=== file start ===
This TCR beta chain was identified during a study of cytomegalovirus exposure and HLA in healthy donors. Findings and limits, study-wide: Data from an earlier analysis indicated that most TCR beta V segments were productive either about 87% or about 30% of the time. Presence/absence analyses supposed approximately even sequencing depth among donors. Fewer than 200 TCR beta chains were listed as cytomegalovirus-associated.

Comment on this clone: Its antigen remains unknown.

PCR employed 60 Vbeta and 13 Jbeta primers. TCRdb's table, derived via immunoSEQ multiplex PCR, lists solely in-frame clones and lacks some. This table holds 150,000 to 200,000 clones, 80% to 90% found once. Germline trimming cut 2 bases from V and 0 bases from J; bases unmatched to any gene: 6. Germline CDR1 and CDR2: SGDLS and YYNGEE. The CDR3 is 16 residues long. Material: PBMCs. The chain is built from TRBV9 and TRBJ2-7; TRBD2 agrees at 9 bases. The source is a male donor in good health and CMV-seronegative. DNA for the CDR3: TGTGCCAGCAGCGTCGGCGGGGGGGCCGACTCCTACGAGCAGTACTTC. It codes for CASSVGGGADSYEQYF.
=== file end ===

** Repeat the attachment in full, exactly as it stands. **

This TCR beta chain was identified during a study of cytomegalovirus exposure and HLA in healthy donors. Findings and limits, study-wide: Data from an earlier analysis indicated that most TCR beta V segments were productive either about 87% or about 30% of the time. Presence/absence analyses supposed approximately even sequencing depth among donors. Fewer than 200 TCR beta chains were listed as cytomegalovirus-associated.

Comment on this clone: Its antigen remains unknown.

PCR employed 60 Vbeta and 13 Jbeta primers. TCRdb's table, derived via immunoSEQ multiplex PCR, lists solely in-frame clones and lacks some. This table holds 150,000 to 200,000 clones, 80% to 90% found once. Germline trimming cut 2 bases from V and 0 bases from J; bases unmatched to any gene: 6. Germline CDR1 and CDR2: SGDLS and YYNGEE. The CDR3 is 16 residues long. Material: PBMCs. The chain is built from TRBV9 and TRBJ2-7; TRBD2 agrees at 9 bases. The source is a male donor in good health and CMV-seronegative. DNA for the CDR3: TGTGCCAGCAGCGTCGGCGGGGGGGCCGACTCCTACGAGCAGTACTTC. It codes for CASSVGGGADSYEQYF.